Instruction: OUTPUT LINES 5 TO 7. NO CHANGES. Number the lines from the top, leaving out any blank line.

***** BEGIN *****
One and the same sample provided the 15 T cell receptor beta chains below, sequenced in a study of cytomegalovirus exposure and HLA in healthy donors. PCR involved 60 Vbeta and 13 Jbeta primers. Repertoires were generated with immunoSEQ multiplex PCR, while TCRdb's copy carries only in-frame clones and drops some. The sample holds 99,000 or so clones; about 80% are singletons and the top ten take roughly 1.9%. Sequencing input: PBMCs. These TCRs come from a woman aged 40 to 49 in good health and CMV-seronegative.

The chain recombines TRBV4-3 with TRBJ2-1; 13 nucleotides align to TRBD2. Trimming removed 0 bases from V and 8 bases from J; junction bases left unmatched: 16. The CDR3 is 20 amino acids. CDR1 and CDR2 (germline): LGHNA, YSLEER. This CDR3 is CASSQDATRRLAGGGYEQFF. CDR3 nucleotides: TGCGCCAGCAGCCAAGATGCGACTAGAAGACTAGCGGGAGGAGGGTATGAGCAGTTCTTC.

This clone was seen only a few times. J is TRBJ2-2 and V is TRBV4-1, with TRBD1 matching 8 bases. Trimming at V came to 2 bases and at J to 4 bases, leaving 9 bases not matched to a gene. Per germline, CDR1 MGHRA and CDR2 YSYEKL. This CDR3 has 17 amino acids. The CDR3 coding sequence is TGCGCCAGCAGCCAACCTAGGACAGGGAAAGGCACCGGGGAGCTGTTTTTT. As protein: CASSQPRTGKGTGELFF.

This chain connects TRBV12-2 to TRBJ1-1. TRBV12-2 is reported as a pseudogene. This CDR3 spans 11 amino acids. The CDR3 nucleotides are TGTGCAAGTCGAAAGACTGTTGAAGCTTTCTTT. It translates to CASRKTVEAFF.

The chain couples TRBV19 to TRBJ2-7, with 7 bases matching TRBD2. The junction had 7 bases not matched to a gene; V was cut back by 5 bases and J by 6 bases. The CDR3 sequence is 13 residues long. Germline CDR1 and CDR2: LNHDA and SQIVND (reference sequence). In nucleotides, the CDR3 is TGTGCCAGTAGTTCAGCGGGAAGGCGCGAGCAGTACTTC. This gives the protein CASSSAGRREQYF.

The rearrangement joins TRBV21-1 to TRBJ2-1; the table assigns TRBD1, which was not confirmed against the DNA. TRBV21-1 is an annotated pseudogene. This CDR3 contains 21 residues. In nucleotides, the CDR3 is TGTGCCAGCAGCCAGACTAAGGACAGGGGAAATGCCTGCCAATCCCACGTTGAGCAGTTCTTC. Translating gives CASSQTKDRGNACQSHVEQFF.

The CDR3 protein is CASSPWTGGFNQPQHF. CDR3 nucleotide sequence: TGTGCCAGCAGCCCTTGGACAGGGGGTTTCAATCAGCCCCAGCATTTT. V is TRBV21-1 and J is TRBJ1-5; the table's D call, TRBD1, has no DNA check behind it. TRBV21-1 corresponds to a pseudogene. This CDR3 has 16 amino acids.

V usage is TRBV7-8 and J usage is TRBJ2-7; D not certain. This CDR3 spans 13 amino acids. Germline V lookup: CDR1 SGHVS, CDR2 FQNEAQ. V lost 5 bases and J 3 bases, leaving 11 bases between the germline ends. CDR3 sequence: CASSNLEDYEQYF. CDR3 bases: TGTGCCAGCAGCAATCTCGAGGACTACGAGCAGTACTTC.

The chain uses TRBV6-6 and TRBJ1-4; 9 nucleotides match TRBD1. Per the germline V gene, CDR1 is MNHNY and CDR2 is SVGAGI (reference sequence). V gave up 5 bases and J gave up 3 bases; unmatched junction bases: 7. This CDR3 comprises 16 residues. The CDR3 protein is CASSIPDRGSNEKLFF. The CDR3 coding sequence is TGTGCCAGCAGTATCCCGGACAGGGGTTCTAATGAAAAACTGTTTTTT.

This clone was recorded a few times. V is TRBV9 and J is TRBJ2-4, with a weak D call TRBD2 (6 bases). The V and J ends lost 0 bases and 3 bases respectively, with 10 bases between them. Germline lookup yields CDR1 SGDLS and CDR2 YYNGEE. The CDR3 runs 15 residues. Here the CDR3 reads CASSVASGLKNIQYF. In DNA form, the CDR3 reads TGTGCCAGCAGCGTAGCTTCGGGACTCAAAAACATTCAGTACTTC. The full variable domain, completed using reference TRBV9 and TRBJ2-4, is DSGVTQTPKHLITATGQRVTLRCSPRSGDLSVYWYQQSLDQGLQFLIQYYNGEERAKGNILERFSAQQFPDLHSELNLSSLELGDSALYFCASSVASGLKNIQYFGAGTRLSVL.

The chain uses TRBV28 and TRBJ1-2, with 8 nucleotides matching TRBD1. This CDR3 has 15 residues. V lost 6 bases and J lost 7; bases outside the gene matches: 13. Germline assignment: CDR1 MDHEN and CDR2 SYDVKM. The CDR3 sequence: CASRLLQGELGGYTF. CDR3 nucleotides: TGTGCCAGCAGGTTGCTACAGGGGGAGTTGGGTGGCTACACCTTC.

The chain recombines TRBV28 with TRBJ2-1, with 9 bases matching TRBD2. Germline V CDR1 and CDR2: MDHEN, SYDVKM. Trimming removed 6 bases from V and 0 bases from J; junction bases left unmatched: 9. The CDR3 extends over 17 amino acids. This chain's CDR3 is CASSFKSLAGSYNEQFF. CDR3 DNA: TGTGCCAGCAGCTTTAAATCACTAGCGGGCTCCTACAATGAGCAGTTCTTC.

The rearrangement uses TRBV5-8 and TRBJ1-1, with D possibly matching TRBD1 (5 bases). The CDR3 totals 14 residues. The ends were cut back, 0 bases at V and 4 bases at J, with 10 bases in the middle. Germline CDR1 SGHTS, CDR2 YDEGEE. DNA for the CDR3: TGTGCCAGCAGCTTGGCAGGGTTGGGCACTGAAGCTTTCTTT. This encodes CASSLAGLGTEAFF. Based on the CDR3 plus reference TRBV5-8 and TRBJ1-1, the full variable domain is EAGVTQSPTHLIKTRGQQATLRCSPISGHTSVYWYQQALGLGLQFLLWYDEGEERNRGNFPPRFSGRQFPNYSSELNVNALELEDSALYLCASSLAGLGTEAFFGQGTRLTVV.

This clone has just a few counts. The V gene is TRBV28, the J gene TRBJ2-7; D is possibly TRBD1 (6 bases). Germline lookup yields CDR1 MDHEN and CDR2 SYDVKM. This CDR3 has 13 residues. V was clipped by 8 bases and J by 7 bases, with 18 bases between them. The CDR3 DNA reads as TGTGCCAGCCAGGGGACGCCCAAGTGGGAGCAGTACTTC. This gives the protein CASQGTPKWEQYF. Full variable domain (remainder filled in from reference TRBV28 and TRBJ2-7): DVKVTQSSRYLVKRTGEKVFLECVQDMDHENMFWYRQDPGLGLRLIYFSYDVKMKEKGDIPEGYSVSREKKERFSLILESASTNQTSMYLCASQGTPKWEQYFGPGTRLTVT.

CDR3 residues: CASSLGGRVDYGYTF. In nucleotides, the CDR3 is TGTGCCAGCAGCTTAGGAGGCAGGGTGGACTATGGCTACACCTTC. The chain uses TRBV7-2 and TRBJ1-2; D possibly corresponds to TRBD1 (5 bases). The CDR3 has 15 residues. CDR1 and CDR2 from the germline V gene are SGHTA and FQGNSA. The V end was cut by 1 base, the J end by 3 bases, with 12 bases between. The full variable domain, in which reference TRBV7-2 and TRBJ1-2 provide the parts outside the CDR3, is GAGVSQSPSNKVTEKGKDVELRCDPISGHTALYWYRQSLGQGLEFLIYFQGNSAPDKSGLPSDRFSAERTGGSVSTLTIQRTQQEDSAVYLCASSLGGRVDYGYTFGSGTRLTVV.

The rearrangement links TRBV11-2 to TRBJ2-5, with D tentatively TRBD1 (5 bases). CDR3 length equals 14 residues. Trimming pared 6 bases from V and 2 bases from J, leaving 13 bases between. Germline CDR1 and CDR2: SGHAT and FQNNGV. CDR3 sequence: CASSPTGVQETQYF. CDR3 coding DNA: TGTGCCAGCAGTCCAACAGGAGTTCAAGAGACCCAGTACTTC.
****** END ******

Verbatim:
The chain couples TRBV19 to TRBJ2-7, with 7 bases matching TRBD2. The junction had 7 bases not matched to a gene; V was cut back by 5 bases and J by 6 bases. The CDR3 sequence is 13 residues long. Germline CDR1 and CDR2: LNHDA and SQIVND (reference sequence). In nucleotides, the CDR3 is TGTGCCAGTAGTTCAGCGGGAAGGCGCGAGCAGTACTTC. This gives the protein CASSSAGRREQYF.

The rearrangement joins TRBV21-1 to TRBJ2-1; the table assigns TRBD1, which was not confirmed against the DNA. TRBV21-1 is an annotated pseudogene. This CDR3 contains 21 residues. In nucleotides, the CDR3 is TGTGCCAGCAGCCAGACTAAGGACAGGGGAAATGCCTGCCAATCCCACGTTGAGCAGTTCTTC. Translating gives CASSQTKDRGNACQSHVEQFF.

The CDR3 protein is CASSPWTGGFNQPQHF. CDR3 nucleotide sequence: TGTGCCAGCAGCCCTTGGACAGGGGGTTTCAATCAGCCCCAGCATTTT. V is TRBV21-1 and J is TRBJ1-5; the table's D call, TRBD1, has no DNA check behind it. TRBV21-1 corresponds to a pseudogene. This CDR3 has 16 amino acids.